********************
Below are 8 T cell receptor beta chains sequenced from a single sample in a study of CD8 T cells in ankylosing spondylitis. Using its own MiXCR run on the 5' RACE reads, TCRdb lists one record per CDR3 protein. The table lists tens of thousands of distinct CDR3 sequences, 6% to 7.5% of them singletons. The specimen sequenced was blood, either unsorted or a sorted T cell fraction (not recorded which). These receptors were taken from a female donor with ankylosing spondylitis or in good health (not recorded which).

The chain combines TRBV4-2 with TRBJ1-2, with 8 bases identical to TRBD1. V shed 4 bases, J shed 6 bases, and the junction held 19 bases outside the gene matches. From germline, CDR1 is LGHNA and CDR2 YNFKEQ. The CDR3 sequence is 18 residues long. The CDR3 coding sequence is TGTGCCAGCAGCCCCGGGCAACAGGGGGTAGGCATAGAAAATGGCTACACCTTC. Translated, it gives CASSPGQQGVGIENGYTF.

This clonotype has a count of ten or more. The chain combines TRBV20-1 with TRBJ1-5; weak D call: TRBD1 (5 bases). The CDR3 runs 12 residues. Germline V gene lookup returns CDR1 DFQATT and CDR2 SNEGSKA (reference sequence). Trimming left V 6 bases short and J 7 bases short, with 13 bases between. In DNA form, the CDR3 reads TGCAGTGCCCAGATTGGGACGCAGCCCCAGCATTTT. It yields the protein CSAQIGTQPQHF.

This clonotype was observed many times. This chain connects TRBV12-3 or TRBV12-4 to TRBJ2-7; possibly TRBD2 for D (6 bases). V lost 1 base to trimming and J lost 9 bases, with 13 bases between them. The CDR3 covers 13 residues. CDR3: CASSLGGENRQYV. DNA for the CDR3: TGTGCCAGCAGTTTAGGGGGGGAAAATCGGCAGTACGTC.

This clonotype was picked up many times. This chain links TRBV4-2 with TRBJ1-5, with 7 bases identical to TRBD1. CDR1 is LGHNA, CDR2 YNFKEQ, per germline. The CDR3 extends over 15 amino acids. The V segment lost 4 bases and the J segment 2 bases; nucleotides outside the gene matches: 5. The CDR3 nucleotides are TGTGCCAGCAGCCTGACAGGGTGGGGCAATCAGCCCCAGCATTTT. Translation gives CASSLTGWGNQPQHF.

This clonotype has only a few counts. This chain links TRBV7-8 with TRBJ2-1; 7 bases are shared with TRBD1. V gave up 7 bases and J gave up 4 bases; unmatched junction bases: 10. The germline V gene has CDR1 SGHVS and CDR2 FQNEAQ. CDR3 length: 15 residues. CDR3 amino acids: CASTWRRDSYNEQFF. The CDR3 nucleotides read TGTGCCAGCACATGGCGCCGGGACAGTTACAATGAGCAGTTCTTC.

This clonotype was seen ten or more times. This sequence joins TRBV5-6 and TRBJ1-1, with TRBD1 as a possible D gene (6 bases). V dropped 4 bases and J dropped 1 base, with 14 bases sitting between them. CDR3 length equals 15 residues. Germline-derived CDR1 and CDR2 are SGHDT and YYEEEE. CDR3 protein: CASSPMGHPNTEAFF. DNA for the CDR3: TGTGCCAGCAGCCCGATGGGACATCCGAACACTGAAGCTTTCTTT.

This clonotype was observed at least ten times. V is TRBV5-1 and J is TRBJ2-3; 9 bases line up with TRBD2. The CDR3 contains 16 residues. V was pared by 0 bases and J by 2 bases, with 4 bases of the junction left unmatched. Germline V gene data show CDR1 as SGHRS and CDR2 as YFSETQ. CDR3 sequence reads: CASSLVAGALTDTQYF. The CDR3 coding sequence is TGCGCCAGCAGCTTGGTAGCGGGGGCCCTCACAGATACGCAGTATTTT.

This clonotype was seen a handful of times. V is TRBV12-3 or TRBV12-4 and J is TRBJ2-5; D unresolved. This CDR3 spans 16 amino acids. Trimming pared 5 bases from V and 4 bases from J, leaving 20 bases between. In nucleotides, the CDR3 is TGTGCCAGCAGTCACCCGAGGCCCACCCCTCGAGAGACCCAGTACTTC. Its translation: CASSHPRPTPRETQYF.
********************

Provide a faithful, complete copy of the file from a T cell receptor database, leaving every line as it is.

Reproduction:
Below are 8 T cell receptor beta chains sequenced from a single sample in a study of CD8 T cells in ankylosing spondylitis. Using its own MiXCR run on the 5' RACE reads, TCRdb lists one record per CDR3 protein. The table lists tens of thousands of distinct CDR3 sequences, 6% to 7.5% of them singletons. The specimen sequenced was blood, either unsorted or a sorted T cell fraction (not recorded which). These receptors were taken from a female donor with ankylosing spondylitis or in good health (not recorded which).

The chain combines TRBV4-2 with TRBJ1-2, with 8 bases identical to TRBD1. V shed 4 bases, J shed 6 bases, and the junction held 19 bases outside the gene matches. From germline, CDR1 is LGHNA and CDR2 YNFKEQ. The CDR3 sequence is 18 residues long. The CDR3 coding sequence is TGTGCCAGCAGCCCCGGGCAACAGGGGGTAGGCATAGAAAATGGCTACACCTTC. Translated, it gives CASSPGQQGVGIENGYTF.

This clonotype has a count of ten or more. The chain combines TRBV20-1 with TRBJ1-5; weak D call: TRBD1 (5 bases). The CDR3 runs 12 residues. Germline V gene lookup returns CDR1 DFQATT and CDR2 SNEGSKA (reference sequence). Trimming left V 6 bases short and J 7 bases short, with 13 bases between. In DNA form, the CDR3 reads TGCAGTGCCCAGATTGGGACGCAGCCCCAGCATTTT. It yields the protein CSAQIGTQPQHF.

This clonotype was observed many times. This chain connects TRBV12-3 or TRBV12-4 to TRBJ2-7; possibly TRBD2 for D (6 bases). V lost 1 base to trimming and J lost 9 bases, with 13 bases between them. The CDR3 covers 13 residues. CDR3: CASSLGGENRQYV. DNA for the CDR3: TGTGCCAGCAGTTTAGGGGGGGAAAATCGGCAGTACGTC.

This clonotype was picked up many times. This chain links TRBV4-2 with TRBJ1-5, with 7 bases identical to TRBD1. CDR1 is LGHNA, CDR2 YNFKEQ, per germline. The CDR3 extends over 15 amino acids. The V segment lost 4 bases and the J segment 2 bases; nucleotides outside the gene matches: 5. The CDR3 nucleotides are TGTGCCAGCAGCCTGACAGGGTGGGGCAATCAGCCCCAGCATTTT. Translation gives CASSLTGWGNQPQHF.

This clonotype has only a few counts. This chain links TRBV7-8 with TRBJ2-1; 7 bases are shared with TRBD1. V gave up 7 bases and J gave up 4 bases; unmatched junction bases: 10. The germline V gene has CDR1 SGHVS and CDR2 FQNEAQ. CDR3 length: 15 residues. CDR3 amino acids: CASTWRRDSYNEQFF. The CDR3 nucleotides read TGTGCCAGCACATGGCGCCGGGACAGTTACAATGAGCAGTTCTTC.

This clonotype was seen ten or more times. This sequence joins TRBV5-6 and TRBJ1-1, with TRBD1 as a possible D gene (6 bases). V dropped 4 bases and J dropped 1 base, with 14 bases sitting between them. CDR3 length equals 15 residues. Germline-derived CDR1 and CDR2 are SGHDT and YYEEEE. CDR3 protein: CASSPMGHPNTEAFF. DNA for the CDR3: TGTGCCAGCAGCCCGATGGGACATCCGAACACTGAAGCTTTCTTT.

This clonotype was observed at least ten times. V is TRBV5-1 and J is TRBJ2-3; 9 bases line up with TRBD2. The CDR3 contains 16 residues. V was pared by 0 bases and J by 2 bases, with 4 bases of the junction left unmatched. Germline V gene data show CDR1 as SGHRS and CDR2 as YFSETQ. CDR3 sequence reads: CASSLVAGALTDTQYF. The CDR3 coding sequence is TGCGCCAGCAGCTTGGTAGCGGGGGCCCTCACAGATACGCAGTATTTT.

This clonotype was seen a handful of times. V is TRBV12-3 or TRBV12-4 and J is TRBJ2-5; D unresolved. This CDR3 spans 16 amino acids. Trimming pared 5 bases from V and 4 bases from J, leaving 20 bases between. In nucleotides, the CDR3 is TGTGCCAGCAGTCACCCGAGGCCCACCCCTCGAGAGACCCAGTACTTC. Its translation: CASSHPRPTPRETQYF.